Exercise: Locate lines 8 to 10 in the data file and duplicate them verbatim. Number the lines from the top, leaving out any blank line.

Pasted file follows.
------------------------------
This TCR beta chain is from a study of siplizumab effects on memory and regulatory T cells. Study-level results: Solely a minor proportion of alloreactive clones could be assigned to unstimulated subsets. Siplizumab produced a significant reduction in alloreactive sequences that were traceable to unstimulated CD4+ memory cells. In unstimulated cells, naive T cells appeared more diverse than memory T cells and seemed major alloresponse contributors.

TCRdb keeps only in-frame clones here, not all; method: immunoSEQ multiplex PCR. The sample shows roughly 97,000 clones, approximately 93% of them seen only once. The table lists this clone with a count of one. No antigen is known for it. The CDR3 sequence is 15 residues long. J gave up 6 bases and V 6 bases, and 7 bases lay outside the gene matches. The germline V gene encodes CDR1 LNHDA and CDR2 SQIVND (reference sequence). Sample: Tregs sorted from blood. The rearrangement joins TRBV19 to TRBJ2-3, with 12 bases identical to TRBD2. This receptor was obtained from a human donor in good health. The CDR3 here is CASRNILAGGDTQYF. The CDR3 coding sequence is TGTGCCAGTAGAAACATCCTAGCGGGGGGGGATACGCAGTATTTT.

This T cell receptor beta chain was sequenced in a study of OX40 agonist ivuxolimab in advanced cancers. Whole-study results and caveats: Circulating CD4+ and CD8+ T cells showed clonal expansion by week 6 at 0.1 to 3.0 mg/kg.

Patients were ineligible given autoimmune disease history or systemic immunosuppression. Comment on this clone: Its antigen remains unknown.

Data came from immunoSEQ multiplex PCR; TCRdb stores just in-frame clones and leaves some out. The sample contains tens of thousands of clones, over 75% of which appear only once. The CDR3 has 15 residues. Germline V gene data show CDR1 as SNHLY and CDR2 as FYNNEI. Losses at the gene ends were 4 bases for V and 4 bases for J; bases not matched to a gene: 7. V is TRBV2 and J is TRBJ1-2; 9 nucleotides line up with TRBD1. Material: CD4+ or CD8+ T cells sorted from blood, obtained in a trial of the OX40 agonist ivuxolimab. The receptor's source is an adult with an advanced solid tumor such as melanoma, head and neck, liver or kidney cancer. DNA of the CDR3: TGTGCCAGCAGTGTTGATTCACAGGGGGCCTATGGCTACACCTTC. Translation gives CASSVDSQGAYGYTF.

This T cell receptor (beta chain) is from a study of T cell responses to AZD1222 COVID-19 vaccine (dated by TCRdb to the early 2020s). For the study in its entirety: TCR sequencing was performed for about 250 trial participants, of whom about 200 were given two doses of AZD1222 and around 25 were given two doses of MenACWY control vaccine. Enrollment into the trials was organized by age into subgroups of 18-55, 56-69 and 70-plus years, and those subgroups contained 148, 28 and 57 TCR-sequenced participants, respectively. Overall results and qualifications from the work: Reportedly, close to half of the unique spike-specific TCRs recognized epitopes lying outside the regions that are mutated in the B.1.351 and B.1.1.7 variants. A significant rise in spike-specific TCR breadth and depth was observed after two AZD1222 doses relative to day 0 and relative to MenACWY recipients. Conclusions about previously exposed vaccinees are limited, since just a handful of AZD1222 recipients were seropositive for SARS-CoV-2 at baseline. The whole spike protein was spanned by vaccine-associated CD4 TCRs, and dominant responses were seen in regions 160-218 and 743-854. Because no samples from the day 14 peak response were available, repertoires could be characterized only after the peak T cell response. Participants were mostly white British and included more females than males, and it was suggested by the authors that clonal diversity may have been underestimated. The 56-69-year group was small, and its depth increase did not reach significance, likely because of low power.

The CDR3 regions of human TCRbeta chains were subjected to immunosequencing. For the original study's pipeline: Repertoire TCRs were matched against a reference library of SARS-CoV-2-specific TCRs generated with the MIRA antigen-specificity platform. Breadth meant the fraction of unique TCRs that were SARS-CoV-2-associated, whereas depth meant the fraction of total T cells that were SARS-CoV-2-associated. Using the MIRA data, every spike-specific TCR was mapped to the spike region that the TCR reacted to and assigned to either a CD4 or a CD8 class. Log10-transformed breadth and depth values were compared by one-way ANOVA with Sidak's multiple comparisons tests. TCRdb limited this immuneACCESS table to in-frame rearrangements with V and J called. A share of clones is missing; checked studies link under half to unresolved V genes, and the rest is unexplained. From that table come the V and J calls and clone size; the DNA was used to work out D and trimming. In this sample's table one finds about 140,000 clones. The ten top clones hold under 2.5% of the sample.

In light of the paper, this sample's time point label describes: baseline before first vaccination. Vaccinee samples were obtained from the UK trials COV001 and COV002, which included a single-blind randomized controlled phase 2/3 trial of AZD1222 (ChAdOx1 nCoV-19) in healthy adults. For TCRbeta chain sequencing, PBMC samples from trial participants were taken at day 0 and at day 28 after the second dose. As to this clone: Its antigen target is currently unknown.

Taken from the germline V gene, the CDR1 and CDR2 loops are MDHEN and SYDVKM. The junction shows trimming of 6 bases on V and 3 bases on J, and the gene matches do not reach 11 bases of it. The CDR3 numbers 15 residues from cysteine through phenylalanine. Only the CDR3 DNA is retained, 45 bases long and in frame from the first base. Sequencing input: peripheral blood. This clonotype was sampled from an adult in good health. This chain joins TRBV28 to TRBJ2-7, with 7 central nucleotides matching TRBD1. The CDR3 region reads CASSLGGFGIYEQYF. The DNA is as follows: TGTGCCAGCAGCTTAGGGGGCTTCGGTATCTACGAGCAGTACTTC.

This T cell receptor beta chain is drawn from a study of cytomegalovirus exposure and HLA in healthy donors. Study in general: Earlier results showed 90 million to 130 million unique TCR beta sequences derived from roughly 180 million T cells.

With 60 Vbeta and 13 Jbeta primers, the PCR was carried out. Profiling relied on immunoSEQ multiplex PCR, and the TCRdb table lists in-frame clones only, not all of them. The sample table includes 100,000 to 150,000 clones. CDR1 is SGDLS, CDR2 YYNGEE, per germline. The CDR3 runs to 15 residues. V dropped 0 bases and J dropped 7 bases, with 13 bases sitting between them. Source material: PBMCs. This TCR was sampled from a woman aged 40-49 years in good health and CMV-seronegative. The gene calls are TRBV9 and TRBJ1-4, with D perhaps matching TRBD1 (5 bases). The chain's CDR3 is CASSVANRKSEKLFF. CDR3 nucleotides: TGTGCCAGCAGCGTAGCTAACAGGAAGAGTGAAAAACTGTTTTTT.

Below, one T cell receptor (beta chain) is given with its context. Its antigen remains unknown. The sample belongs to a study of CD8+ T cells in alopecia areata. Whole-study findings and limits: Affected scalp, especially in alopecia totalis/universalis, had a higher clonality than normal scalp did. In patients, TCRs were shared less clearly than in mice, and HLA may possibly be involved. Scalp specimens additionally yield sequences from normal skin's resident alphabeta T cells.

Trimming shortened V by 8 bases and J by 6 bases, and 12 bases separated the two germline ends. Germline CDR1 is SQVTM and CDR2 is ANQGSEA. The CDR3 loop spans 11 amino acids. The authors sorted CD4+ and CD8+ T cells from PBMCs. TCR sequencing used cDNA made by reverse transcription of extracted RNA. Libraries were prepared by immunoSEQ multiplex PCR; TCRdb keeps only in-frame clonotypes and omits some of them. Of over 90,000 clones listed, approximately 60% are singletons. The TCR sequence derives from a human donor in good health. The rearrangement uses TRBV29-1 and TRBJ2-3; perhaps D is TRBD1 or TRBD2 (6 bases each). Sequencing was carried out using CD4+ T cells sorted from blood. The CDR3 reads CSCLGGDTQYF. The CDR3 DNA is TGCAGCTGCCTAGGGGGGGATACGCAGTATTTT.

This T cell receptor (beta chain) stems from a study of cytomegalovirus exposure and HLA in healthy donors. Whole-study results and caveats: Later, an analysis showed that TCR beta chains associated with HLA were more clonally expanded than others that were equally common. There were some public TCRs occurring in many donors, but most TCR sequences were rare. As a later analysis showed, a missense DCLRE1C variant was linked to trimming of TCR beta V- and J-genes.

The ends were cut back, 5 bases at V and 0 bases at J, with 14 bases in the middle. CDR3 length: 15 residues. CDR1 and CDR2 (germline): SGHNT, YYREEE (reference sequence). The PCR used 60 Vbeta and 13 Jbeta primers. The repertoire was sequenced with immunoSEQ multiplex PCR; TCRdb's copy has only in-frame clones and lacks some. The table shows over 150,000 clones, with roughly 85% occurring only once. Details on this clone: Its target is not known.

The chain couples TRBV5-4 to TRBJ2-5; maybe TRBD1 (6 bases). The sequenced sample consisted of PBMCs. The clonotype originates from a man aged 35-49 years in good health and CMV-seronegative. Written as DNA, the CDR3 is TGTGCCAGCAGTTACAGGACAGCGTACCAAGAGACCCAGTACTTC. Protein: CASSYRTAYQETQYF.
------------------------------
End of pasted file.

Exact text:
In light of the paper, this sample's time point label describes: baseline before first vaccination. Vaccinee samples were obtained from the UK trials COV001 and COV002, which included a single-blind randomized controlled phase 2/3 trial of AZD1222 (ChAdOx1 nCoV-19) in healthy adults. For TCRbeta chain sequencing, PBMC samples from trial participants were taken at day 0 and at day 28 after the second dose. As to this clone: Its antigen target is currently unknown.

Taken from the germline V gene, the CDR1 and CDR2 loops are MDHEN and SYDVKM. The junction shows trimming of 6 bases on V and 3 bases on J, and the gene matches do not reach 11 bases of it. The CDR3 numbers 15 residues from cysteine through phenylalanine. Only the CDR3 DNA is retained, 45 bases long and in frame from the first base. Sequencing input: peripheral blood. This clonotype was sampled from an adult in good health. This chain joins TRBV28 to TRBJ2-7, with 7 central nucleotides matching TRBD1. The CDR3 region reads CASSLGGFGIYEQYF. The DNA is as follows: TGTGCCAGCAGCTTAGGGGGCTTCGGTATCTACGAGCAGTACTTC.

This T cell receptor beta chain is drawn from a study of cytomegalovirus exposure and HLA in healthy donors. Study in general: Earlier results showed 90 million to 130 million unique TCR beta sequences derived from roughly 180 million T cells.